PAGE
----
Saturday, 2 October 2010

Firsts and favourites

I’m feeling very frustrated because I can’t post on the New Voices site, where there’s a lively discussion going on about the first M&B everyone really loved, so I’ll have to have my say here instead.   

The first M&B that made me sit up and think, ‘Hey, this is really good,’ rather than sniggering was Devil Within by Catherine George. I loved the setting – a mining camp in Brazil – perhaps because it felt very familiar to me.  I’ve never been to South America, but I spent quite a lot of my childhood in places like that, in Africa, Papua New Guinea and Oman, and I could picture the house and the garden and the club exactly.  I vividly remember reading it in Raffles Hotel in Singapore, in 1984, but I’ve no idea now where I bought it.  I’ve still got it on my shelves: the cover has lasted pretty well, don’t you think?  Of course, Saul would never have worn a pink neckerchief (what was the artist thinking???) but I love the suggestion of a market behind, and check out the Land Rover!  The ultimate romantic car (my first real kiss was pressed up against a Land Rover, and I’ve never got over it!)

Another book I remember really enjoying was by Mary Wibberley.  It was called something like Gold from Peru, and it was about a heroine who was stuck in South America and disguised as a boy, and she and the hero ended up pretending to be married, or maybe they actually got married with the idea they would divorce as soon as they got back to England.  Can’t remember now, but there was a terrific sexual attraction between them and he was sort of engaged to a very nice girl at home, so there was a Big Problem.  I’ve always thought that a really nice other woman is much more of a threat than the manipulative bitch.  An exotic setting, a marriage of convenience, great characters … what was not to like? 

My favourite cover ever

I wish I still had a copy, although sometimes that can be a mistake. I once paid quite a lot of money for an out-of-print copy of Lucy Walker’s A Man Called Masters, which I loved when I first read it.  Lucy Walker started my love affair with the Australian outback, and I devoured any of her books that I could find  in the library van that used to come round to our village, but oh, what a disappointment when I read it again a few years ago!  Where had all the simmering sexual tension gone?  Where was the vivid description of the outback?  And I was sure I remembered a scene when they were driving home in the ute, and she sleepily pressed a kiss to his throat and he slammed on the brakes.  I think that must have been another of her stories, as it wasn’t there when I reread it.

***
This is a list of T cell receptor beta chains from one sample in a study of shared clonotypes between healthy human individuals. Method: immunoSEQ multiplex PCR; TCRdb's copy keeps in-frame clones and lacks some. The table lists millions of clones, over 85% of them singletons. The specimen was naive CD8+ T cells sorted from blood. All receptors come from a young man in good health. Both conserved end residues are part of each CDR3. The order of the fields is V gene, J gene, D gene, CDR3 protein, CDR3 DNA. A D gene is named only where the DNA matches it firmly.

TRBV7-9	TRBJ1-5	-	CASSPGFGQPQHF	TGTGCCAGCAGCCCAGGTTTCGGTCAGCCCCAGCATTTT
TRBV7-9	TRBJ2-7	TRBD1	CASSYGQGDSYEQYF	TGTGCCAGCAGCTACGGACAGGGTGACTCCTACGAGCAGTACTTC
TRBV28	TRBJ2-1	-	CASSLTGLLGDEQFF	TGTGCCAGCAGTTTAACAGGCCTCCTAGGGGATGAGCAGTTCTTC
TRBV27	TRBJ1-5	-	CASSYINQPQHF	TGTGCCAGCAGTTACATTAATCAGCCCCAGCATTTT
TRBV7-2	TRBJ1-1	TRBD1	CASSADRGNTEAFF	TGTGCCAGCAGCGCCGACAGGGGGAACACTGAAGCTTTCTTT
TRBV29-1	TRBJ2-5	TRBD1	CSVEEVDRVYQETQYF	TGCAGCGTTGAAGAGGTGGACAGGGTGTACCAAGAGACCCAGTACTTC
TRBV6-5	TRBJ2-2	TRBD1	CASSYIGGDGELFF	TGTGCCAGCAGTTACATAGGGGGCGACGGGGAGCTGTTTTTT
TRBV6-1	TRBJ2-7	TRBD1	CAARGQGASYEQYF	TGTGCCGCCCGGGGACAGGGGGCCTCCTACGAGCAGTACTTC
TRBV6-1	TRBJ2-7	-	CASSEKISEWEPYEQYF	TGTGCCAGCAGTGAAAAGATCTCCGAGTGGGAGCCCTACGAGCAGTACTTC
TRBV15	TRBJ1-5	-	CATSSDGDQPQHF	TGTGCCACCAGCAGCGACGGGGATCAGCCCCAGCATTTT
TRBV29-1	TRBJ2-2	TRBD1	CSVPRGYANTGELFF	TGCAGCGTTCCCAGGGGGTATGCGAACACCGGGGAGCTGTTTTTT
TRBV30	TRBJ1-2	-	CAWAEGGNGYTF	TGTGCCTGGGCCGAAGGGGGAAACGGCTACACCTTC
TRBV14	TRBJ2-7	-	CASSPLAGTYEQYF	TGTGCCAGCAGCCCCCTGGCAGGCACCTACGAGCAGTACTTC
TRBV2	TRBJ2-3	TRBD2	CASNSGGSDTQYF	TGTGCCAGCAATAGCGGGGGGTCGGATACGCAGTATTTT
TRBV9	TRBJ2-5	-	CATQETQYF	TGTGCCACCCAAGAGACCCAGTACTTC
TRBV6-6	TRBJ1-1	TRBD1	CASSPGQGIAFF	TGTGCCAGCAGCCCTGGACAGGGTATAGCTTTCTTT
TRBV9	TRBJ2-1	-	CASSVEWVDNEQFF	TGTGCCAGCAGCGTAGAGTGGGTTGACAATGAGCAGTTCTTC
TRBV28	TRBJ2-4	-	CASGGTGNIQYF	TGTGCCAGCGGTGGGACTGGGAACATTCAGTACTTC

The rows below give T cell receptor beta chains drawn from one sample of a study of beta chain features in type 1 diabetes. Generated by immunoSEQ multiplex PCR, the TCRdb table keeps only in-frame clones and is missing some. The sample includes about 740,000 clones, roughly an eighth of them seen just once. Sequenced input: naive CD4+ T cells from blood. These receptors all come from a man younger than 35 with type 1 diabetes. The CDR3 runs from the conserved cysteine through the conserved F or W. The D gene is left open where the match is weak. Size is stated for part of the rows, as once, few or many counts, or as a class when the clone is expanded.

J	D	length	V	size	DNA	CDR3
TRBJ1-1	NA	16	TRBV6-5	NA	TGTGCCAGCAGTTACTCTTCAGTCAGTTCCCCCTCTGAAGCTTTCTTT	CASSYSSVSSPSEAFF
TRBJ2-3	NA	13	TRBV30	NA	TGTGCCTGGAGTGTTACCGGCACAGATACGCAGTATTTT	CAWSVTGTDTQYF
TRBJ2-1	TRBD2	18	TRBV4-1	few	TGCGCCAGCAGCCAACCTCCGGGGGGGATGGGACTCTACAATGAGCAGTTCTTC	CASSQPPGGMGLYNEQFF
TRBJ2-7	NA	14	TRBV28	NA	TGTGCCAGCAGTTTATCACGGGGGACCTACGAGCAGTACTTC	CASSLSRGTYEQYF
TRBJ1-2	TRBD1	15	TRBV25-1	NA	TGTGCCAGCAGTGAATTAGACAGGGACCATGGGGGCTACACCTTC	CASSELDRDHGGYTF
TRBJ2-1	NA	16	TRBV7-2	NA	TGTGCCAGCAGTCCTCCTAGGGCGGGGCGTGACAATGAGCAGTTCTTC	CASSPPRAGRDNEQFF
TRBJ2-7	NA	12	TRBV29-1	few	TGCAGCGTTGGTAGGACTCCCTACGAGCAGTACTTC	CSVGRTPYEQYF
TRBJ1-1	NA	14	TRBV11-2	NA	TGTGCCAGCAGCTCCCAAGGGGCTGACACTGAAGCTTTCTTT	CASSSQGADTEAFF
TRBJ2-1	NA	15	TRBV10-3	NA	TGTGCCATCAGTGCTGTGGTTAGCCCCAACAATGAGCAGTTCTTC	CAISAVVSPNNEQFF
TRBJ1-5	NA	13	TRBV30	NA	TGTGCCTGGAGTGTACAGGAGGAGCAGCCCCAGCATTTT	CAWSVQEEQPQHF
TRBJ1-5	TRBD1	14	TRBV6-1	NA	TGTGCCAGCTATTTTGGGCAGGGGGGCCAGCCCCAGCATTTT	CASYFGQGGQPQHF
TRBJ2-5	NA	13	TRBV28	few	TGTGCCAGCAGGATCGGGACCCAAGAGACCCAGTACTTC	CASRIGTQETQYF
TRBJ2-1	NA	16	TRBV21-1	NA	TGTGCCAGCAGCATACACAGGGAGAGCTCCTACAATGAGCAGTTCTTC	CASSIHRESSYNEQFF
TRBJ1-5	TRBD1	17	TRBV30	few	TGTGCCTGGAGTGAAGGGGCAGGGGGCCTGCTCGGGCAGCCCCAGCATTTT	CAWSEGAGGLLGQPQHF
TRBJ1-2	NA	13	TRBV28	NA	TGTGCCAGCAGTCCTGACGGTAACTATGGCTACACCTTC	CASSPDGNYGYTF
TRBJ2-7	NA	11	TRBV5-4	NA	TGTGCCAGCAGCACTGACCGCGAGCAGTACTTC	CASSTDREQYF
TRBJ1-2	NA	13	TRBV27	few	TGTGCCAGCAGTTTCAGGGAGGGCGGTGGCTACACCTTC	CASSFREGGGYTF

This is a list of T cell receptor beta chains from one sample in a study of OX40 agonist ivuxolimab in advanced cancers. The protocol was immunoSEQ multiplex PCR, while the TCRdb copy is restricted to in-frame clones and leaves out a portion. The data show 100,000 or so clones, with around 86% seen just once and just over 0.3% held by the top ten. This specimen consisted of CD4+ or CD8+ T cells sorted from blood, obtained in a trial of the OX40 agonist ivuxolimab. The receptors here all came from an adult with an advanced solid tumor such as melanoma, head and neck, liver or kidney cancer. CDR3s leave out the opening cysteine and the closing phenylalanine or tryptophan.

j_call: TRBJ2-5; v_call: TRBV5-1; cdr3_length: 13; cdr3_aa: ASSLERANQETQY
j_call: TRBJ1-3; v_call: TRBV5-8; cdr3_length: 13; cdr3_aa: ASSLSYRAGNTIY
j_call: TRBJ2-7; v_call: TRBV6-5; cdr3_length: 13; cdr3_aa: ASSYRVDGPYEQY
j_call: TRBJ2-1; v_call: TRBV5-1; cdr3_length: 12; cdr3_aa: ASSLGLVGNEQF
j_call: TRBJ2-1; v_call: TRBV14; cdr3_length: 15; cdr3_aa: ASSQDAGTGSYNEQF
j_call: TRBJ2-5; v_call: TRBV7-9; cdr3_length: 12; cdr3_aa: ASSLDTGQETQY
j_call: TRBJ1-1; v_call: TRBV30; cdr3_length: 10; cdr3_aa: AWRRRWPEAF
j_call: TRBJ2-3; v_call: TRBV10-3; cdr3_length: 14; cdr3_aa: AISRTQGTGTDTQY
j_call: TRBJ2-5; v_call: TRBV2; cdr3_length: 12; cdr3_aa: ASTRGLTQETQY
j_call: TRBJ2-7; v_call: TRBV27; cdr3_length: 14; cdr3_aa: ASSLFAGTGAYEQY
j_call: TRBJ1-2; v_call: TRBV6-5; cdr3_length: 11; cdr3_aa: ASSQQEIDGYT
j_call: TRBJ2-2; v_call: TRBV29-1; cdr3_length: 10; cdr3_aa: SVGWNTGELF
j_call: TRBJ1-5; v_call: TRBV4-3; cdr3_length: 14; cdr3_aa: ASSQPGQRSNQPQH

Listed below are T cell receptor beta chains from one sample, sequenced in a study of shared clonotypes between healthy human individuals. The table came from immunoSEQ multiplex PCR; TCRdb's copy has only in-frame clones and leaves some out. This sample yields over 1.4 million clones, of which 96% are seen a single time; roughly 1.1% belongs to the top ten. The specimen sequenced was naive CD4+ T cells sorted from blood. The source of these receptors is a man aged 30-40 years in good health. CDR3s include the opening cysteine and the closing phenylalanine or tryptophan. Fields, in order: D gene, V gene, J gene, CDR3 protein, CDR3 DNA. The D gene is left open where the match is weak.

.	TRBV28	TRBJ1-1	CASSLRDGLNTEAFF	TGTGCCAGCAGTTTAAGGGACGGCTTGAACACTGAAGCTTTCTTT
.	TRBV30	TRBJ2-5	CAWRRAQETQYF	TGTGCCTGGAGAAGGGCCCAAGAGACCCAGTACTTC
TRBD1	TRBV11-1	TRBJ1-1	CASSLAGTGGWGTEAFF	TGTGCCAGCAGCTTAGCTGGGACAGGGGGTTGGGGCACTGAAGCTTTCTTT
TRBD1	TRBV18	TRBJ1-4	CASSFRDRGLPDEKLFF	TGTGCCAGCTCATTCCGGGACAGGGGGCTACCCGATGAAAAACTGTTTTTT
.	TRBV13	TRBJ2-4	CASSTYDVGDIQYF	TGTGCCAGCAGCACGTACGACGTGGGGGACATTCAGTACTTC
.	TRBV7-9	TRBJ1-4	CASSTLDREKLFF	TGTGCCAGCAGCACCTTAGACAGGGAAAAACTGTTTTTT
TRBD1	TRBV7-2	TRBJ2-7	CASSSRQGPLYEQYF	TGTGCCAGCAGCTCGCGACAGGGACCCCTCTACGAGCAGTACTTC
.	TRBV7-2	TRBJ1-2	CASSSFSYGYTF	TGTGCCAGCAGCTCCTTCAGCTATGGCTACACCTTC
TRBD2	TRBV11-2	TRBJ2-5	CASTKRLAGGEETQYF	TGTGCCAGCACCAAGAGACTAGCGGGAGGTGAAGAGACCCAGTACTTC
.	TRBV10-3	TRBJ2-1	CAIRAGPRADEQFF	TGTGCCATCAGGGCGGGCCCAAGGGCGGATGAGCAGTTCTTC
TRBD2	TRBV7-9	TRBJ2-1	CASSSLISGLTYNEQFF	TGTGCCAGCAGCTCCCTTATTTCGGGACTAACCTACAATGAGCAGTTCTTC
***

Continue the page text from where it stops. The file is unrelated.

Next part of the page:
Ah, well, sometimes it’s a mistake to go back.  And the truth is that I owe Lucy Walker a lot.  When I couldn’t find her books any more, I tried to recreate the feel that I remembered so vividly in my own outback stories like Woman at Willagong Creek, Outback Husband and the Creek series (Baby at Bushman’s Creek, Wedding at Waverley Creek and A Bride for Barra Creek).

Anyway, I'm always interested to know which books other people really love.  It’s amazing how possessive we all feel about our favourite books.  I always get really cross if other Georgette Heyer fans, for instance, don’t like my favourites (The Talisman Ring, The Grand Sophy, Friday’s Child) and insist that Venetia or These Old Shades are better … I mean, how wrong can you be? 


  1. Great post Jessica :) I'm fascinated by that pink neckerchief. It's definitely not what I think of when I think of Catherine George's alpha males. I don't know that I have the Devil Within, I must track it down.

  2. I loved These Old Shades as a teenager but find it a little embarrassing now although I do love Devil's Cub. The Grand Sophy, Frederica and Cotillion are my absolute favourite comfort reads matched only by Anne of Green Gables...

  3. I love Devil's Cub too. The sexual frisson between Mary and Vidal is fab. Love Frederica and Cotillion as well - in fact, it's probably easier to list the Georgette Heyer's I don't love. Perfect comfort, as you say, and books you can pick up again and again.

    Must see if I can get hold of Anne of Green Gables again - I *loved* those books when I was growing up and still really like series where you can follow characters through, like Loretta Chase's Carsington quartet and Mary Balogh's Slightly series.

  4. Georgette Heyer - hmmm, definitely easier to list the ones I don't love, but I *think* The Convenient Marriage is my favourite comfort read.

    I have Anne of Green Gables as an ebook on my Kobo. I've never read it, but one day...

  5. Ah, yes, all that piquet playing ...! I always liked the fact that Horatia was rather plain too, and in fact, my most recent heroine (in the forthcoming and as yet untitled romcom) inherited those fierce eyebrows.